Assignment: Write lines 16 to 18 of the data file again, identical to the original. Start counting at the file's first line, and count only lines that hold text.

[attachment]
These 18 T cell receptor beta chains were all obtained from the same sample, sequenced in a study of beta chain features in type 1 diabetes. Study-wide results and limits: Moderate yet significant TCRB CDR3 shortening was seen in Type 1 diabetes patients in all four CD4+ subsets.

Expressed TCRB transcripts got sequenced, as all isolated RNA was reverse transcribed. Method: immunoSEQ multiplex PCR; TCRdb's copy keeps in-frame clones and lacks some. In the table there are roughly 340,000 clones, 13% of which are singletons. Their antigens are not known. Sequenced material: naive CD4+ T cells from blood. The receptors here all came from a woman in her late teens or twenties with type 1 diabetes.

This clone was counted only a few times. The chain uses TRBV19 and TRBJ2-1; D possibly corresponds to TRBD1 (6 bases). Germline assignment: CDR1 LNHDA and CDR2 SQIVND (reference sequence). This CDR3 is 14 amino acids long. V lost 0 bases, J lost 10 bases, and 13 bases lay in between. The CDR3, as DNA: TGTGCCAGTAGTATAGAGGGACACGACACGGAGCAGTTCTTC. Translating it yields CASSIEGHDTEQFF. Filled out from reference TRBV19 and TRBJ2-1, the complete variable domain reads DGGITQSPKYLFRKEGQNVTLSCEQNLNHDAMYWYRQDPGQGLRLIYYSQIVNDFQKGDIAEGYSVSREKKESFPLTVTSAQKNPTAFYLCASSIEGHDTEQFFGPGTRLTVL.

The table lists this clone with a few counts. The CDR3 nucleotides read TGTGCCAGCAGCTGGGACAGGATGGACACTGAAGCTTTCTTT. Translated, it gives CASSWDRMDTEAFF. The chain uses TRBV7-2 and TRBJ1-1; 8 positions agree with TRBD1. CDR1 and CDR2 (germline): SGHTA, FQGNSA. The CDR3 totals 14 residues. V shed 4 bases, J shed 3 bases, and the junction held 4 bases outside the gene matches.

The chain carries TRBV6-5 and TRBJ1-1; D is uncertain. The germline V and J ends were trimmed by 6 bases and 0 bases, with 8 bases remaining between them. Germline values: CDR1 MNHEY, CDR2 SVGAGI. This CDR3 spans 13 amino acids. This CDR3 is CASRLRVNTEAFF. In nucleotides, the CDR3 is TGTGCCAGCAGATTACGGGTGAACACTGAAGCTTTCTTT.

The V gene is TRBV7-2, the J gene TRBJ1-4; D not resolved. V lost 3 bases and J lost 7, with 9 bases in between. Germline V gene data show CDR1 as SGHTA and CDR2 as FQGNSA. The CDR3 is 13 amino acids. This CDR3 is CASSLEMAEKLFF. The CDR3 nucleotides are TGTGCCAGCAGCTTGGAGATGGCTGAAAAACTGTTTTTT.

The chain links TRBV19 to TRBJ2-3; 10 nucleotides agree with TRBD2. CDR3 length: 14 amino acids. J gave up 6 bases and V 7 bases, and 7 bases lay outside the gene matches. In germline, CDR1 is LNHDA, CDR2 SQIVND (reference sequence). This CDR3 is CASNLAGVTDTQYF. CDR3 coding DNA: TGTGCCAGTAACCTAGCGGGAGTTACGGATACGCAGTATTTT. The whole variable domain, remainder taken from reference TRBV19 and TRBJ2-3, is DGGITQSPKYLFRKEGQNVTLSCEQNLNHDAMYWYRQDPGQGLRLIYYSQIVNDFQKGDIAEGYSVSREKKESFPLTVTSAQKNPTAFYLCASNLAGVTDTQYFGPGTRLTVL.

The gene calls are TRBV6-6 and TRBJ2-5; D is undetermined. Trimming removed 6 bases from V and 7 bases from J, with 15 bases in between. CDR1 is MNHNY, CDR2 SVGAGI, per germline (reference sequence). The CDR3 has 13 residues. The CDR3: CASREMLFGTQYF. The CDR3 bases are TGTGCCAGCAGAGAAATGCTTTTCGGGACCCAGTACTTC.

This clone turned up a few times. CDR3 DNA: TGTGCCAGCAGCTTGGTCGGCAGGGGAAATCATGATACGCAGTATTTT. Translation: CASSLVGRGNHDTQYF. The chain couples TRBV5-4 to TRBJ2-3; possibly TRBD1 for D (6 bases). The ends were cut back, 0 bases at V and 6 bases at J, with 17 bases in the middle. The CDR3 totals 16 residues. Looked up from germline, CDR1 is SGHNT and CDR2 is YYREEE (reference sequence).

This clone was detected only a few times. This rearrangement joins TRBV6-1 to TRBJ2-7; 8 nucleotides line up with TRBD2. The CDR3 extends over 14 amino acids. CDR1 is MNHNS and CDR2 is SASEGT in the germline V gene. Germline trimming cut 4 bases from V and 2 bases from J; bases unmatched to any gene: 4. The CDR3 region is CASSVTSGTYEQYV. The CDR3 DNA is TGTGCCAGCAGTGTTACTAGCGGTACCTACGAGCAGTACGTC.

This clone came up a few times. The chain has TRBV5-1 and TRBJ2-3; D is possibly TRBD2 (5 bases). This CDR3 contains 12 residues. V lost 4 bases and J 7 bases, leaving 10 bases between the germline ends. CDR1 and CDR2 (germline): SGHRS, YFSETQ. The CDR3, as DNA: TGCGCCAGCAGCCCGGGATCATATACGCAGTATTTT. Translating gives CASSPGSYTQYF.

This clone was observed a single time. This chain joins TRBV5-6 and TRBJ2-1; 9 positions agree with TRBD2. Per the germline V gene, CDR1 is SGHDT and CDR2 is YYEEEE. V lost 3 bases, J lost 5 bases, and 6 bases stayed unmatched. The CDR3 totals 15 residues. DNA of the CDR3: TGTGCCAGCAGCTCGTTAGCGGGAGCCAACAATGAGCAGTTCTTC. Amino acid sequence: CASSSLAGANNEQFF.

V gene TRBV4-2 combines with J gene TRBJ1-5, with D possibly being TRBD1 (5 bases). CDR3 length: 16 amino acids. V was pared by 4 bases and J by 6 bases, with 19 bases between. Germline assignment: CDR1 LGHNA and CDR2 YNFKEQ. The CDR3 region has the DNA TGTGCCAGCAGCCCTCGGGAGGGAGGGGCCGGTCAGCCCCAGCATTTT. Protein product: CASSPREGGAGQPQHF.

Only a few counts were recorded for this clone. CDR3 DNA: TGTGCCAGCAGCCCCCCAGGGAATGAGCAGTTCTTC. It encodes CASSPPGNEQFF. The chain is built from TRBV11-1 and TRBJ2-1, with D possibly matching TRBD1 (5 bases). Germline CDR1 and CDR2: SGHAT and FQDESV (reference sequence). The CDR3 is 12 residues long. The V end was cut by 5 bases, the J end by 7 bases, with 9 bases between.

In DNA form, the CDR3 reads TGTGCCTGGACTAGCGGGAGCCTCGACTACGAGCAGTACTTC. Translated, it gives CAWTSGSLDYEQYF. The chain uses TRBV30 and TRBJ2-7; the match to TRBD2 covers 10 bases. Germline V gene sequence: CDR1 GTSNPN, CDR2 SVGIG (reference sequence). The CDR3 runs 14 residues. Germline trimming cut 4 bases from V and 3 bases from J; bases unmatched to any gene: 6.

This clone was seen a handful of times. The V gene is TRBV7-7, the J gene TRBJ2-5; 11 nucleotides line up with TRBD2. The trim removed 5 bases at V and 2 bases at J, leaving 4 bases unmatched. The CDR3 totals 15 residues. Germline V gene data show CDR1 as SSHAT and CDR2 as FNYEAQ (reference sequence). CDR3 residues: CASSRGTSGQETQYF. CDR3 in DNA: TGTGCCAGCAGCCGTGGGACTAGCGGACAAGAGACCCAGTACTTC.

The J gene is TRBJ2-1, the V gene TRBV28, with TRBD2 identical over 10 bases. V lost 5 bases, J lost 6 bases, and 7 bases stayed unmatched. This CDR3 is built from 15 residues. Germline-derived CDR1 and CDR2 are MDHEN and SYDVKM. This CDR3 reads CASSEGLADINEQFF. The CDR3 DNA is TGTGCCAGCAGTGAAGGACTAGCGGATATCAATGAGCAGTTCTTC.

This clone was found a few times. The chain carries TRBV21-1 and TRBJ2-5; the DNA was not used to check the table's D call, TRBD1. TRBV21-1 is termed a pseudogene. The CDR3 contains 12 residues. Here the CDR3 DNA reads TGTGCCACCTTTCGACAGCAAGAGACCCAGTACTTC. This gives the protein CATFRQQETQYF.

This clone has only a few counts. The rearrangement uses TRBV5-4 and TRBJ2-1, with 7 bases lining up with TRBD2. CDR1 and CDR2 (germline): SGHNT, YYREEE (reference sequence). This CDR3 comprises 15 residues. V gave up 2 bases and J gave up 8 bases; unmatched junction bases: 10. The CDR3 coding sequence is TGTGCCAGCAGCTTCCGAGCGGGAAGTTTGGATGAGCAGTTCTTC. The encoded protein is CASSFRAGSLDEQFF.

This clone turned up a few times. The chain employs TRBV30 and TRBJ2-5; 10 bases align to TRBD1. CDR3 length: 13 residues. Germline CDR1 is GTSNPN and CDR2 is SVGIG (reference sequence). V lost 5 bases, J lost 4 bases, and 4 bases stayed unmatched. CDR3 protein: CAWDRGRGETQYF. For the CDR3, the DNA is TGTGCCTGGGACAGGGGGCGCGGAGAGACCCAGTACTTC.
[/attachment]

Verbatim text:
This clone was seen a handful of times. The V gene is TRBV7-7, the J gene TRBJ2-5; 11 nucleotides line up with TRBD2. The trim removed 5 bases at V and 2 bases at J, leaving 4 bases unmatched. The CDR3 totals 15 residues. Germline V gene data show CDR1 as SSHAT and CDR2 as FNYEAQ (reference sequence). CDR3 residues: CASSRGTSGQETQYF. CDR3 in DNA: TGTGCCAGCAGCCGTGGGACTAGCGGACAAGAGACCCAGTACTTC.

The J gene is TRBJ2-1, the V gene TRBV28, with TRBD2 identical over 10 bases. V lost 5 bases, J lost 6 bases, and 7 bases stayed unmatched. This CDR3 is built from 15 residues. Germline-derived CDR1 and CDR2 are MDHEN and SYDVKM. This CDR3 reads CASSEGLADINEQFF. The CDR3 DNA is TGTGCCAGCAGTGAAGGACTAGCGGATATCAATGAGCAGTTCTTC.

This clone was found a few times. The chain carries TRBV21-1 and TRBJ2-5; the DNA was not used to check the table's D call, TRBD1. TRBV21-1 is termed a pseudogene. The CDR3 contains 12 residues. Here the CDR3 DNA reads TGTGCCACCTTTCGACAGCAAGAGACCCAGTACTTC. This gives the protein CATFRQQETQYF.